Why go now?
Because the raucous, back-slapping merriment of the Oktoberfest is well and truly over. Fewer people will bang on the roof of your taxi slurring "Ish muss mit Ulf sprechen!" Munich is now emptied of its beer-guzzlers, apart from the natives. Throughout Advent the Christkindlmarkt (Christmas market) is set up on the Marienplatz, replete with Bavarian yuletide atmosphere.
Debonair (0500 146200) flies from Luton to Munich for pounds 136.40 return, including tax. Lufthansa (0345 737747) has a special fare from Heathrow of pounds 156.20, and also flies from Manchester for pounds 196. British Airways (0345 222111) flies from Heathrow and Gatwick for pounds 186.40 return.
Get your bearings
S-Bahn (suburban train) 8 leaves Munich Airport every 20 minutes around the clock, and takes 35 minutes to get to Marienplatz, the heart of the Innenstadt (Inner City). Get a free map from the tourist information office in the gorgeously gargoyled new town hall, Neues Rathaus - not to be confused with the old town hall (Altes Rathaus).
The appropriately named Hotel Splendid (00 49 89 296606) on Maximilian Strasse will accommodate you in formal elegance on Munich's schickimicki (smart set) shopping boulevard. (Wrap your credit card in gold paper from the Christkindlmarkt to secure attentive service in the street's boutiques.) A standard double room with bath costs pounds 85-pounds 112 a night. Bavarian rooms are available. The Guesthouse English Garden (00 49 89 392034) on Liebergesell Strasse is prima for strolls through the city's huge "green lung". Double rooms with a bath cost pounds 55-pounds 70 a night. Bed and Breakfast Munchen (00 49 89 1688781) will find you less expensive accommodation, including lodgings with families, from pounds l5 to pounds 40 a person per night.
Take a ride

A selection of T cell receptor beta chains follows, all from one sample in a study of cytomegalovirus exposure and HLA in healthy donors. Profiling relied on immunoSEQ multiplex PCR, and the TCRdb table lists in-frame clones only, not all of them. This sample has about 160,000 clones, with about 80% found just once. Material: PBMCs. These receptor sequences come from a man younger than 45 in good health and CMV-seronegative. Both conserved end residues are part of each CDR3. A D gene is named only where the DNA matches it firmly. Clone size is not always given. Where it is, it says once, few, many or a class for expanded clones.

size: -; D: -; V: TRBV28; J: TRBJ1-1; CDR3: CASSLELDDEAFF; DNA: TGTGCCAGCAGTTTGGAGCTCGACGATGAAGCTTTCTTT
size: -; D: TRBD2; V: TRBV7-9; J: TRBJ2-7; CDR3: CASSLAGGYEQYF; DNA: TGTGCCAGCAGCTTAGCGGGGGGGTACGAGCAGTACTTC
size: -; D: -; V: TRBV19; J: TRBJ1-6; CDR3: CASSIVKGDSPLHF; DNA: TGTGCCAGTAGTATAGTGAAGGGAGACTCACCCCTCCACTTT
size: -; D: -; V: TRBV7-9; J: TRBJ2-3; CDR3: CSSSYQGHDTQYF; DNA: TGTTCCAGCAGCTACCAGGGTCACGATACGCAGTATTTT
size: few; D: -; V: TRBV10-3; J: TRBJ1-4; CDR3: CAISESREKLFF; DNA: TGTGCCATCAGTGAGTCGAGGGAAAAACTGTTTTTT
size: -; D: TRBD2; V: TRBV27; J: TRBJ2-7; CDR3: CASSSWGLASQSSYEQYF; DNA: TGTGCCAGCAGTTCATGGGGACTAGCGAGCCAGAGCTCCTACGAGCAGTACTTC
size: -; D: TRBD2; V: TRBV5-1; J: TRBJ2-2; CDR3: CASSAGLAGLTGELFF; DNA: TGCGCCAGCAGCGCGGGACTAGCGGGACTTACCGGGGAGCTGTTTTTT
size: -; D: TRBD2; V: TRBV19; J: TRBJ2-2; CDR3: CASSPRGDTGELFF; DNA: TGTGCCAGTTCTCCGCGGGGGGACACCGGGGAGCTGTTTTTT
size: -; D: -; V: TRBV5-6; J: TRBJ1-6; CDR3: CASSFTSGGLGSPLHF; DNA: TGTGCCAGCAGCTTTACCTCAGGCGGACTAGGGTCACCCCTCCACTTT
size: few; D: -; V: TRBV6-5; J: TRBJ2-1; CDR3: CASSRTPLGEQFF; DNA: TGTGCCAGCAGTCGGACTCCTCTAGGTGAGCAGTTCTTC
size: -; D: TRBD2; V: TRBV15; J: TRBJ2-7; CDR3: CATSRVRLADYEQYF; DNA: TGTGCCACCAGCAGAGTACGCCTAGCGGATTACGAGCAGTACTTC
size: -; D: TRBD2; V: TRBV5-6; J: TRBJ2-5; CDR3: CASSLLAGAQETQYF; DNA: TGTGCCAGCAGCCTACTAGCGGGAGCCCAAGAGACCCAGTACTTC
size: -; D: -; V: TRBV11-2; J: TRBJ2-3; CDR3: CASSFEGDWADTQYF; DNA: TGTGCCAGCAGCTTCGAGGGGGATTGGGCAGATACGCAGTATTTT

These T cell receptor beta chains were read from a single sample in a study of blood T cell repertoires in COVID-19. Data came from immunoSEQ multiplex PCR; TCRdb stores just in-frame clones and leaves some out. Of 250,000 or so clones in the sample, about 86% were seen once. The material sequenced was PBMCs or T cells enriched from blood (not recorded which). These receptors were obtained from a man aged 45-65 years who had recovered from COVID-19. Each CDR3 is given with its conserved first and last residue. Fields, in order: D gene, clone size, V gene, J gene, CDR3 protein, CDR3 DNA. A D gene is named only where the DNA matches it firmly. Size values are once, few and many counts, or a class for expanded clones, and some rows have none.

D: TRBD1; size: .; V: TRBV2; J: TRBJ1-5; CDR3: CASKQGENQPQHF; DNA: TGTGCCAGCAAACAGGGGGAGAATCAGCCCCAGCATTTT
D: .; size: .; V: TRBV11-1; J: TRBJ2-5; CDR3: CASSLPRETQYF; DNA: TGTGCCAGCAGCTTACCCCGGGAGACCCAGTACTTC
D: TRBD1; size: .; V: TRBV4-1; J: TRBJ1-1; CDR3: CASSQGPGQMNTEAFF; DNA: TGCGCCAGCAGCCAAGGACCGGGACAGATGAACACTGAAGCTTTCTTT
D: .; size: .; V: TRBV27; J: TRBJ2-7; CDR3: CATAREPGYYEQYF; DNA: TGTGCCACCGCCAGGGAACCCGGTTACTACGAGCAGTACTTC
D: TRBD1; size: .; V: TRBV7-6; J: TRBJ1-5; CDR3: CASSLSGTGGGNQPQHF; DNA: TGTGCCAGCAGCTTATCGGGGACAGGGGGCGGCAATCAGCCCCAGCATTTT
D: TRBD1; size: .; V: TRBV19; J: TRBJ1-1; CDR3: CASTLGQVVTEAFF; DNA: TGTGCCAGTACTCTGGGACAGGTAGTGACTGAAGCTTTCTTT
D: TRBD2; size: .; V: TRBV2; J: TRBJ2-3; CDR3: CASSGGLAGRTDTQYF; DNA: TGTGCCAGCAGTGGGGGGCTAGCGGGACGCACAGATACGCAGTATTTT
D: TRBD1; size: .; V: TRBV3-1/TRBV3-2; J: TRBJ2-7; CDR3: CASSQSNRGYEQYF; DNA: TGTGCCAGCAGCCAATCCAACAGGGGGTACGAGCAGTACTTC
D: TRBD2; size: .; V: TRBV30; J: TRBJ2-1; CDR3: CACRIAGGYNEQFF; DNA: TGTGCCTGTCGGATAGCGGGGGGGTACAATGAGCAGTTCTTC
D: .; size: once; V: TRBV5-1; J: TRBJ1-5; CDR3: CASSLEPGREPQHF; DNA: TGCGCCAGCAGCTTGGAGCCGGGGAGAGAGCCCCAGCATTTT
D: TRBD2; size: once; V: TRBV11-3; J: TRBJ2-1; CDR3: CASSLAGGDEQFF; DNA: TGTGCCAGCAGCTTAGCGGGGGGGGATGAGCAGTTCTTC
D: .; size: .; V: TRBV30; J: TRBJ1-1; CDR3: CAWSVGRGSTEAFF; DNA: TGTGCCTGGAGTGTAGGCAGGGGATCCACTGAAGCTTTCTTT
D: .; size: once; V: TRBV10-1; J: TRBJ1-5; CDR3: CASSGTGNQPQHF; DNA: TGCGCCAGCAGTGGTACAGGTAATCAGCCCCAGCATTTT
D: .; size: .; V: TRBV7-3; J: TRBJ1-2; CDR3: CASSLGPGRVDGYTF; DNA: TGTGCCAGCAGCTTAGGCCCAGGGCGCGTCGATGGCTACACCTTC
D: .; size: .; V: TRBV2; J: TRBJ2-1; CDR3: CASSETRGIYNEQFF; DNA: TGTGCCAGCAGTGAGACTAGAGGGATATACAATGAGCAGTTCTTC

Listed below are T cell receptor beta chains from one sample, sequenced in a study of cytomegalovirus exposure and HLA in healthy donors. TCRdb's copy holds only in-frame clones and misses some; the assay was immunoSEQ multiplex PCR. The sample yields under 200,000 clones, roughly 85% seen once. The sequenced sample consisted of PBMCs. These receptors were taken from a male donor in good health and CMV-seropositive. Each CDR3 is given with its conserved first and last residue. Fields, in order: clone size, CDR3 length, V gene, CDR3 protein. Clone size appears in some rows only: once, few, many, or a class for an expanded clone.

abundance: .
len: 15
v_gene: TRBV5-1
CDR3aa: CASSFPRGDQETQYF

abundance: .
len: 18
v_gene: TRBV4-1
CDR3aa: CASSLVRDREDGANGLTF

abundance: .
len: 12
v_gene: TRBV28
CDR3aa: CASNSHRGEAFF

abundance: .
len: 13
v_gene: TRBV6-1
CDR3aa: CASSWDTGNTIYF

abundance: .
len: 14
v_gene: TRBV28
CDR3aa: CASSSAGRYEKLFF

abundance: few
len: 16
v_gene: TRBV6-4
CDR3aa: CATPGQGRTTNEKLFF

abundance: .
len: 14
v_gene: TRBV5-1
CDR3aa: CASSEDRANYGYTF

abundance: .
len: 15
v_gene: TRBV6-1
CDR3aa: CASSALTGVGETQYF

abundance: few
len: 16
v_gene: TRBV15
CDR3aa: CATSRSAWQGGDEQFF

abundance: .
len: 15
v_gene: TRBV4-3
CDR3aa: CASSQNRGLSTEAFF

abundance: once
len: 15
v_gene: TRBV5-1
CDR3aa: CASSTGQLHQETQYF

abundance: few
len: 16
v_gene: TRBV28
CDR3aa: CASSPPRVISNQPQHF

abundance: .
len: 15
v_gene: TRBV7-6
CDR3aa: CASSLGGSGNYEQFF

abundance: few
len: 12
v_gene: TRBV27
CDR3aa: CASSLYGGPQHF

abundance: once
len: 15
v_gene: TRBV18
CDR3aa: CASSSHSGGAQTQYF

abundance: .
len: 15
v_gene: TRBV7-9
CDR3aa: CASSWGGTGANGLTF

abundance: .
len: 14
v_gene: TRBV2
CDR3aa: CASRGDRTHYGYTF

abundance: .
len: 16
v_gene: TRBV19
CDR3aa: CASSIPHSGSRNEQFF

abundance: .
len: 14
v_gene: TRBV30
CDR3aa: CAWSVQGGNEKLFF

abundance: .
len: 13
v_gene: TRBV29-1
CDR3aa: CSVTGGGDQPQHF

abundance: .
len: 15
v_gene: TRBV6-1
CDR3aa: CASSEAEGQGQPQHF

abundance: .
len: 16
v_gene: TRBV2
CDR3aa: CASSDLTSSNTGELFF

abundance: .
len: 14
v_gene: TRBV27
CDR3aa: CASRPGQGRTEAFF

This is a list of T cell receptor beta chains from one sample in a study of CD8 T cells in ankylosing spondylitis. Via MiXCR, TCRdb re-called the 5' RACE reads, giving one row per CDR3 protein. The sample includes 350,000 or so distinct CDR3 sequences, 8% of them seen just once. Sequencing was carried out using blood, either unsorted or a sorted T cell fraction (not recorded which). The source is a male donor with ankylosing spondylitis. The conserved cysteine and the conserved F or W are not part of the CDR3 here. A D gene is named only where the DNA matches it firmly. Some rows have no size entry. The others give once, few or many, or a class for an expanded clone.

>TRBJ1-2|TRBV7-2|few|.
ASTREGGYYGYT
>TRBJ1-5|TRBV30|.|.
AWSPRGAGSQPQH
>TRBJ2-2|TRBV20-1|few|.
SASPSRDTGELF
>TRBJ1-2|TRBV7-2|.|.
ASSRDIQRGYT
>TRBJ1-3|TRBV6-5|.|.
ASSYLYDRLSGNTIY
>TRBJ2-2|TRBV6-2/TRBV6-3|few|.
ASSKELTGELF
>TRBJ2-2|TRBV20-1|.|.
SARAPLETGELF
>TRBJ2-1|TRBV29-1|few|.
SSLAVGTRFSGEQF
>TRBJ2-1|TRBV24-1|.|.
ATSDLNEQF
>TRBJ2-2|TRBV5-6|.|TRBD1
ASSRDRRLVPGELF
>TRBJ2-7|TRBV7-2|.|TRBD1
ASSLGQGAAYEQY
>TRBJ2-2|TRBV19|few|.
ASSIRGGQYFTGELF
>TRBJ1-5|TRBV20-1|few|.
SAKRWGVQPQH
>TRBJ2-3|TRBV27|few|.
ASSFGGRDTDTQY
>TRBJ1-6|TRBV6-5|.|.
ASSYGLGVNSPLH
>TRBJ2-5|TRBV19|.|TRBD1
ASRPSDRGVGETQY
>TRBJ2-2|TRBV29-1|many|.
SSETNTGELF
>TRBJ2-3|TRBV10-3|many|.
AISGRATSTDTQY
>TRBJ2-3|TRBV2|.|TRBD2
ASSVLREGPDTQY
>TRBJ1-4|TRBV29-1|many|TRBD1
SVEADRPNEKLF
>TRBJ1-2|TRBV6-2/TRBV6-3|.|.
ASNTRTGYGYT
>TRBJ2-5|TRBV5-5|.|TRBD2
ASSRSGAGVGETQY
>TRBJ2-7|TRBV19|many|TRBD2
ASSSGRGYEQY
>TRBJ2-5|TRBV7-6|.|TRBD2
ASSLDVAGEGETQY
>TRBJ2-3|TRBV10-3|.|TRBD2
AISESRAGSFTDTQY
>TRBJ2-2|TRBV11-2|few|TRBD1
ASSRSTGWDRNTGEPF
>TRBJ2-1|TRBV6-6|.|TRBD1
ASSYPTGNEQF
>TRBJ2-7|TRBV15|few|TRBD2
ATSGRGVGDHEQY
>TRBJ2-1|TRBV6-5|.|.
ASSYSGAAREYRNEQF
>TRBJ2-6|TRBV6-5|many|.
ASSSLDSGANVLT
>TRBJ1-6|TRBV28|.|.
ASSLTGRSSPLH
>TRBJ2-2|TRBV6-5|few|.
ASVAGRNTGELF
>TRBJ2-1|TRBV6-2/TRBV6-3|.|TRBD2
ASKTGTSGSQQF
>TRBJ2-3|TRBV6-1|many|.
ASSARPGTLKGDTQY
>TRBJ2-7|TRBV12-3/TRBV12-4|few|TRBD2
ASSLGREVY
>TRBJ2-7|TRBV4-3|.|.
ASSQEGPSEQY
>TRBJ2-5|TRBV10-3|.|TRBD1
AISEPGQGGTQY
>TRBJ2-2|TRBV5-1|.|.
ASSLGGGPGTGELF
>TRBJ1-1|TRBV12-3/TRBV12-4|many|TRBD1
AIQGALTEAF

Tram 19 from Karlsplatz takes you through Promenadeplatz and past Loden Frey, Munich's largest Bavarian clothing specialist (top range of lederhosen), then swings into the grandiose Max-Josephplatz, shouldered by the Residenz and the National Theatre. It then trundles along Maximilian Strasse past the Museum for Ethnology and over the river Isar. Disembark at the Maximilianem, seat of the Bavarian Parliament. From here parkland paths border the clean, green Isar. To return, take tram 19 again.
Take a hike
Begin under the Glockenspiel in Marienplatz. The new town hall's mechanical clock gyrates and clangs in the tower at 11am and noon. Its near-life- size figures are coopers dancing about the end of the Black Death, and knights jousting at the wedding celebrations of Duke Wilhelm V in 1568: the blue Bavarian knight wins every day.
Walk along Wein then Theatiner Strasses to Odeonsplatz; here, in 1923, Hitler's first grab for Bavarian power left 14 Nazis and four policemen dead. The view along Ludwig Strasse's Italian-style buildings stretches north. Walk back along Residenz Strasse, through Max-Josephplatz, and back to Marienplatz. Go under the arches of the Altes Rathaus, with fairy- tale turrets, and turn right into the delectable Viktualienmarkt. You can eat your own food in the beergarden.